Matthew Batt writes an elegiac portrait of the Voyager program. As they drift into the interstellar darkness, do they speak more to the culture that launched them than to beings in the stars? Could they be considered the Easter Island statues of our times?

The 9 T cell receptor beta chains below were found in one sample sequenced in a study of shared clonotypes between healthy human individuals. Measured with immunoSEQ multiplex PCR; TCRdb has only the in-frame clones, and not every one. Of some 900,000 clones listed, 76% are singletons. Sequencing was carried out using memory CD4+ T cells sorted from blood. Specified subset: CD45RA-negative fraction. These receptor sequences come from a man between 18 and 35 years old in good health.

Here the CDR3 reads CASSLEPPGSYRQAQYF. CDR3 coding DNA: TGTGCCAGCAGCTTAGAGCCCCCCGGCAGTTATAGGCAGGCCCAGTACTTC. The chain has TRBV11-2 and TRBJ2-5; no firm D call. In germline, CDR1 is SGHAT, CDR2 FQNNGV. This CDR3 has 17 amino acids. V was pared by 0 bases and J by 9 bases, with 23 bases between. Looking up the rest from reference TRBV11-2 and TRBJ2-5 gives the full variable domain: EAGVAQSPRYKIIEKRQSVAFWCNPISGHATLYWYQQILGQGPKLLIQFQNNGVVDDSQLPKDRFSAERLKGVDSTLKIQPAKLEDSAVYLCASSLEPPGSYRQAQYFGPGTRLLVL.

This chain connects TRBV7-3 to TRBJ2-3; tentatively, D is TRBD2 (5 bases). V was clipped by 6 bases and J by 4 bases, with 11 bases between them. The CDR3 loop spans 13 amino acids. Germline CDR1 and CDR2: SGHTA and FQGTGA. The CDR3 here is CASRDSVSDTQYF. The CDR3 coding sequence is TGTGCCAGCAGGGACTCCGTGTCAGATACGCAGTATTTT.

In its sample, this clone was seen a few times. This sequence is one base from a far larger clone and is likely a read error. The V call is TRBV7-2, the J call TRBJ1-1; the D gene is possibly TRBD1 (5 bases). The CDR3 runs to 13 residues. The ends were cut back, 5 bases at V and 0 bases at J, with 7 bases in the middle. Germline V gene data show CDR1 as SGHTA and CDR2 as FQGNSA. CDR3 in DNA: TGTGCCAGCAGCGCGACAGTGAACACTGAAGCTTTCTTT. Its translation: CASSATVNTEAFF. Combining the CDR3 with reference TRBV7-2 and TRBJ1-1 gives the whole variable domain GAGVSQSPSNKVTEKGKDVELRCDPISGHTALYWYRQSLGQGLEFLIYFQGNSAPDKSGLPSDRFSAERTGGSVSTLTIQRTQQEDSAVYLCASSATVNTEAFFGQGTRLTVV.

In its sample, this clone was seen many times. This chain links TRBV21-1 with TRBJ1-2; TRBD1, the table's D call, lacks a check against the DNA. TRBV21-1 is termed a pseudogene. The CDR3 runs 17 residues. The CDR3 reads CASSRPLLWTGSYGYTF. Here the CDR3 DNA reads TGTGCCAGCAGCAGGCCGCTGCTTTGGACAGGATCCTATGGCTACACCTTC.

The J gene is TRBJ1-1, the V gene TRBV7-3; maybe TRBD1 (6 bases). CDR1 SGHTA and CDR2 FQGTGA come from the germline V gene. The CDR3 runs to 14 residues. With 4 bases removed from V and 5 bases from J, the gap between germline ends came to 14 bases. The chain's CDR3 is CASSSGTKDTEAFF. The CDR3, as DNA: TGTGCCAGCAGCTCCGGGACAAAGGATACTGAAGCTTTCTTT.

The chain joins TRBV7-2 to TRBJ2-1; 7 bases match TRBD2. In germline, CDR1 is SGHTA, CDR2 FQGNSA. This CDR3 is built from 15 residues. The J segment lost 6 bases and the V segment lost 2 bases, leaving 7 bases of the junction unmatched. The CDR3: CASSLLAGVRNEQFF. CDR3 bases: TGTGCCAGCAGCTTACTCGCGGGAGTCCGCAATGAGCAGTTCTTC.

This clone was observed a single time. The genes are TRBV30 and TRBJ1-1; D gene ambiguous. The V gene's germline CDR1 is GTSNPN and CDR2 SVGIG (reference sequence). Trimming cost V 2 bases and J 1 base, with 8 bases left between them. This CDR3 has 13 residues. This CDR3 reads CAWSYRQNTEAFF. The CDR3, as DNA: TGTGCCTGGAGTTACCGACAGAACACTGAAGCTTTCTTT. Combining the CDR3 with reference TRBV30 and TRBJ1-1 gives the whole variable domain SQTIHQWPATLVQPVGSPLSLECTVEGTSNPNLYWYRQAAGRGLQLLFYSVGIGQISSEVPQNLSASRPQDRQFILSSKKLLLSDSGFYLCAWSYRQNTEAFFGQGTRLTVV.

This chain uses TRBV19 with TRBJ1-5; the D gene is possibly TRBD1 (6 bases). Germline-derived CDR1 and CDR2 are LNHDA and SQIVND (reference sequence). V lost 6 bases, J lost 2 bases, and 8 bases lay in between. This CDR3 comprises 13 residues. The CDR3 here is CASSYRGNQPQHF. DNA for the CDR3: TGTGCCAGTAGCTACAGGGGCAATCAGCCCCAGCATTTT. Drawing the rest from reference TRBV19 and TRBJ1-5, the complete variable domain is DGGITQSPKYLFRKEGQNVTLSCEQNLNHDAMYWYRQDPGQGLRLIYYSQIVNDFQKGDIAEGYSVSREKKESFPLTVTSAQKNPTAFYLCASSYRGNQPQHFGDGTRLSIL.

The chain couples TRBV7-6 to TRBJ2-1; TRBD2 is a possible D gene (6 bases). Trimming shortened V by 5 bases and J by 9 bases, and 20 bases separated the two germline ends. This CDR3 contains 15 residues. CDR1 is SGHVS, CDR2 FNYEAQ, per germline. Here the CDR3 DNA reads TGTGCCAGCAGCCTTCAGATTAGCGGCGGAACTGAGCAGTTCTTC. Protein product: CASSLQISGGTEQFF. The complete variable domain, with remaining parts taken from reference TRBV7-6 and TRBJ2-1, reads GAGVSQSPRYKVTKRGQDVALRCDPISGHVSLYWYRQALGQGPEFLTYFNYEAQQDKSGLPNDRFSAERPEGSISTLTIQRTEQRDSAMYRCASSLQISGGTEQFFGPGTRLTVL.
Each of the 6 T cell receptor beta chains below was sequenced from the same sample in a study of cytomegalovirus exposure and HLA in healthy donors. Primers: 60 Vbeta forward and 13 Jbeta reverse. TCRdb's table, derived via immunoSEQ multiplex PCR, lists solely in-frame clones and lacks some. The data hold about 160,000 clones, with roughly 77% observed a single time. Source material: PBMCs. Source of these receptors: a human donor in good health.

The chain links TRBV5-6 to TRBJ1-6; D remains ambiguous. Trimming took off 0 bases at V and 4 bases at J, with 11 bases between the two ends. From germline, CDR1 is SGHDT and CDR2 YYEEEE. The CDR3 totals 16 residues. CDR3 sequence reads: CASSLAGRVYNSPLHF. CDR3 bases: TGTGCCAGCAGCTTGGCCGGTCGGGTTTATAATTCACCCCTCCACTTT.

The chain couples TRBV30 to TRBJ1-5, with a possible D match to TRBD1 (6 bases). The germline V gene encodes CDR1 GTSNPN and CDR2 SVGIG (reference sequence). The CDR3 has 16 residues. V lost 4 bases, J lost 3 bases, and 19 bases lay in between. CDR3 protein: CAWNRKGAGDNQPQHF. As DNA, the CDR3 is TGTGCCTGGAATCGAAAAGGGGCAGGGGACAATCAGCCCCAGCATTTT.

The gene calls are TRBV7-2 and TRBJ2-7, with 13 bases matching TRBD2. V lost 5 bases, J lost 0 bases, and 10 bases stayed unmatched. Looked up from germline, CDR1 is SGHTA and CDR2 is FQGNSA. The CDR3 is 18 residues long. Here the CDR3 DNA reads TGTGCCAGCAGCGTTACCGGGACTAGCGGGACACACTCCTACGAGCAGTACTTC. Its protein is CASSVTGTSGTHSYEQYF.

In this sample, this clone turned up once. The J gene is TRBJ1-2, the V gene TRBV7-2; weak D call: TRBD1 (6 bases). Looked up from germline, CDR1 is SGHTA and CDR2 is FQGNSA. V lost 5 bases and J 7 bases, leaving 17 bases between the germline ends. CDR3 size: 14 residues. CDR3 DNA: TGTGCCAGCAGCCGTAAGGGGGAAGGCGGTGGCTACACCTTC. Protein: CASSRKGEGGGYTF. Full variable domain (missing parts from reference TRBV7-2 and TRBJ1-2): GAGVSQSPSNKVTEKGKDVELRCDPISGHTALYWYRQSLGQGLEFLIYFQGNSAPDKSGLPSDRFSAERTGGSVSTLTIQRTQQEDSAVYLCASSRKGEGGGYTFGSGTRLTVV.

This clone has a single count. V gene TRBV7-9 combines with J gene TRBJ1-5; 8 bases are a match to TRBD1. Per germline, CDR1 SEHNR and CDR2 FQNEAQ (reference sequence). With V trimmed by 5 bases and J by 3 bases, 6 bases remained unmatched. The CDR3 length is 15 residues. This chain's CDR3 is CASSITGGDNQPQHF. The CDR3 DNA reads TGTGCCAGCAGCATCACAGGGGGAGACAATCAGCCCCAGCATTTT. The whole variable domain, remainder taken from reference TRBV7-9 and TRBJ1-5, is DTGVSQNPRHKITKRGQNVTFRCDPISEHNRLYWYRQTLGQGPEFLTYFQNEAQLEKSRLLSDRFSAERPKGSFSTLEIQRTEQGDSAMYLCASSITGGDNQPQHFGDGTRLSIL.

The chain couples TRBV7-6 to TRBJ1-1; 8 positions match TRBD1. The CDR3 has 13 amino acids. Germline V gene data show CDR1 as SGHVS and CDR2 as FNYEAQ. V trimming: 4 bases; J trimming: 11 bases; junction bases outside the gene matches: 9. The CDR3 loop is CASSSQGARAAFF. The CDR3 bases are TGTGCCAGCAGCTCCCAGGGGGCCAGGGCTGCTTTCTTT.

'No one can know whether aliens will ever decode Sagan’s elegant, austere inscriptions. The probes, however, are already storytellers in their own right. As a session presented at the meeting of the World Archaeology Conference at the Dead Sea in Jordan this January pointed out, ‘The physical attributes of our spacecraft themselves convey a rich narrative about our civilisation typically ignored in technical and academic considerations of extraterrestrial communication.’ Plaques or no plaques, the probes are artefacts — objects etched with the traces of human craft, bearing meaning-making fingerprints. The conference poster session, entitled ‘The bottle as the message: Solar System Escape Trajectory Artefacts’, was offered by Colleen Beck and Ben McGee, both of whom have published research on the archaeology of the space age. In the session abstract, the authors aver that ‘The informational value of the famed “messages in a bottle” — plaques and discs intended for future extraterrestrial communication — pale in comparison with the informational value of the bottle, the spacecraft itself.’"
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